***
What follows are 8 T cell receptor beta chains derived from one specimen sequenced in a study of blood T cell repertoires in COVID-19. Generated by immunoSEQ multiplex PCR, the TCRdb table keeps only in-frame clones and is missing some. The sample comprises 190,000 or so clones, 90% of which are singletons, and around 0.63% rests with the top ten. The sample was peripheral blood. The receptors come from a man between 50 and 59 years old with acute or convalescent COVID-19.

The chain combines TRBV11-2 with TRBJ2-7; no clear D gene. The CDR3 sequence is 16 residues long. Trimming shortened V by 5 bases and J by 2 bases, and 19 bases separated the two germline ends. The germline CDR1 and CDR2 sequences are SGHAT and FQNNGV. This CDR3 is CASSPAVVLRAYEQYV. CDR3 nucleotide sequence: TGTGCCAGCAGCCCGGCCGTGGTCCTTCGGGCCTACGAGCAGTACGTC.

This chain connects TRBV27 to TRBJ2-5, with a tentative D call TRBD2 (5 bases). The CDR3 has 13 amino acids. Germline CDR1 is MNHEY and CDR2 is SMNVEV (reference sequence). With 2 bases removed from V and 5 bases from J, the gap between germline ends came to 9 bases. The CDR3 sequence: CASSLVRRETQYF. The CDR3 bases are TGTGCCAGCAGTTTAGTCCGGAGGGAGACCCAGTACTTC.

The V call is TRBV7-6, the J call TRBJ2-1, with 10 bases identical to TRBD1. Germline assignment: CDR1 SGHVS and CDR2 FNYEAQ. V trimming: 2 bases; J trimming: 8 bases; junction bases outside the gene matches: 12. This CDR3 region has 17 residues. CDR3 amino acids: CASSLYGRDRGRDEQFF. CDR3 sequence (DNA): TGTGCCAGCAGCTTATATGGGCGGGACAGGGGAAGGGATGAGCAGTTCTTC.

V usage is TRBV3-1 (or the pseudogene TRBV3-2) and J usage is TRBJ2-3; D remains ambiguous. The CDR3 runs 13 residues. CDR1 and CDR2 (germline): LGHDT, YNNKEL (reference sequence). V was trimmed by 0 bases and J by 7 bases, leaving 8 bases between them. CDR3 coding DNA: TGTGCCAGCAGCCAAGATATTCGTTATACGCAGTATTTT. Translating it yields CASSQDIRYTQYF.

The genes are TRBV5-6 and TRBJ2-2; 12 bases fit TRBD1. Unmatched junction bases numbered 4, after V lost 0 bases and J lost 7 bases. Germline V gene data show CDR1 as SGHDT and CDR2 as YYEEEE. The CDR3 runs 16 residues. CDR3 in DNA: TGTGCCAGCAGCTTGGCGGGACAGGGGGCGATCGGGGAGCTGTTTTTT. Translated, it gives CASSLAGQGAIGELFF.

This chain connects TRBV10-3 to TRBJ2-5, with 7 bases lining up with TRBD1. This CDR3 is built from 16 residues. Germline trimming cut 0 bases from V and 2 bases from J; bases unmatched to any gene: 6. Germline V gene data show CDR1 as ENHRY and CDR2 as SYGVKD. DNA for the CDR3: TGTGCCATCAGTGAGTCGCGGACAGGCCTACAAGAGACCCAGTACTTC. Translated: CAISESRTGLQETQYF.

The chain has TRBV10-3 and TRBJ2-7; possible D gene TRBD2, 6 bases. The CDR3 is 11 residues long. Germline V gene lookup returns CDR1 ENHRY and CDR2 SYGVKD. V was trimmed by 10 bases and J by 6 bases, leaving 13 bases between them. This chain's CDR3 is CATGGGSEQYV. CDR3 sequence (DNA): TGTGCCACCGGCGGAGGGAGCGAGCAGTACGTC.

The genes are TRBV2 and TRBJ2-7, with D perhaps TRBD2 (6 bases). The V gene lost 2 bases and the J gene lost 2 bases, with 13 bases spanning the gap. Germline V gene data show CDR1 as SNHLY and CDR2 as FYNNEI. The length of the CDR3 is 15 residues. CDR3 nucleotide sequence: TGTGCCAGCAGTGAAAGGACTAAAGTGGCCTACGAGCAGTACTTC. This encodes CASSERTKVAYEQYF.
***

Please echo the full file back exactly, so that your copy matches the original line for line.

What follows are 8 T cell receptor beta chains derived from one specimen sequenced in a study of blood T cell repertoires in COVID-19. Generated by immunoSEQ multiplex PCR, the TCRdb table keeps only in-frame clones and is missing some. The sample comprises 190,000 or so clones, 90% of which are singletons, and around 0.63% rests with the top ten. The sample was peripheral blood. The receptors come from a man between 50 and 59 years old with acute or convalescent COVID-19.

The chain combines TRBV11-2 with TRBJ2-7; no clear D gene. The CDR3 sequence is 16 residues long. Trimming shortened V by 5 bases and J by 2 bases, and 19 bases separated the two germline ends. The germline CDR1 and CDR2 sequences are SGHAT and FQNNGV. This CDR3 is CASSPAVVLRAYEQYV. CDR3 nucleotide sequence: TGTGCCAGCAGCCCGGCCGTGGTCCTTCGGGCCTACGAGCAGTACGTC.

This chain connects TRBV27 to TRBJ2-5, with a tentative D call TRBD2 (5 bases). The CDR3 has 13 amino acids. Germline CDR1 is MNHEY and CDR2 is SMNVEV (reference sequence). With 2 bases removed from V and 5 bases from J, the gap between germline ends came to 9 bases. The CDR3 sequence: CASSLVRRETQYF. The CDR3 bases are TGTGCCAGCAGTTTAGTCCGGAGGGAGACCCAGTACTTC.

The V call is TRBV7-6, the J call TRBJ2-1, with 10 bases identical to TRBD1. Germline assignment: CDR1 SGHVS and CDR2 FNYEAQ. V trimming: 2 bases; J trimming: 8 bases; junction bases outside the gene matches: 12. This CDR3 region has 17 residues. CDR3 amino acids: CASSLYGRDRGRDEQFF. CDR3 sequence (DNA): TGTGCCAGCAGCTTATATGGGCGGGACAGGGGAAGGGATGAGCAGTTCTTC.

V usage is TRBV3-1 (or the pseudogene TRBV3-2) and J usage is TRBJ2-3; D remains ambiguous. The CDR3 runs 13 residues. CDR1 and CDR2 (germline): LGHDT, YNNKEL (reference sequence). V was trimmed by 0 bases and J by 7 bases, leaving 8 bases between them. CDR3 coding DNA: TGTGCCAGCAGCCAAGATATTCGTTATACGCAGTATTTT. Translating it yields CASSQDIRYTQYF.

The genes are TRBV5-6 and TRBJ2-2; 12 bases fit TRBD1. Unmatched junction bases numbered 4, after V lost 0 bases and J lost 7 bases. Germline V gene data show CDR1 as SGHDT and CDR2 as YYEEEE. The CDR3 runs 16 residues. CDR3 in DNA: TGTGCCAGCAGCTTGGCGGGACAGGGGGCGATCGGGGAGCTGTTTTTT. Translated, it gives CASSLAGQGAIGELFF.

This chain connects TRBV10-3 to TRBJ2-5, with 7 bases lining up with TRBD1. This CDR3 is built from 16 residues. Germline trimming cut 0 bases from V and 2 bases from J; bases unmatched to any gene: 6. Germline V gene data show CDR1 as ENHRY and CDR2 as SYGVKD. DNA for the CDR3: TGTGCCATCAGTGAGTCGCGGACAGGCCTACAAGAGACCCAGTACTTC. Translated: CAISESRTGLQETQYF.

The chain has TRBV10-3 and TRBJ2-7; possible D gene TRBD2, 6 bases. The CDR3 is 11 residues long. Germline V gene lookup returns CDR1 ENHRY and CDR2 SYGVKD. V was trimmed by 10 bases and J by 6 bases, leaving 13 bases between them. This chain's CDR3 is CATGGGSEQYV. CDR3 sequence (DNA): TGTGCCACCGGCGGAGGGAGCGAGCAGTACGTC.

The genes are TRBV2 and TRBJ2-7, with D perhaps TRBD2 (6 bases). The V gene lost 2 bases and the J gene lost 2 bases, with 13 bases spanning the gap. Germline V gene data show CDR1 as SNHLY and CDR2 as FYNNEI. The length of the CDR3 is 15 residues. CDR3 nucleotide sequence: TGTGCCAGCAGTGAAAGGACTAAAGTGGCCTACGAGCAGTACTTC. This encodes CASSERTKVAYEQYF.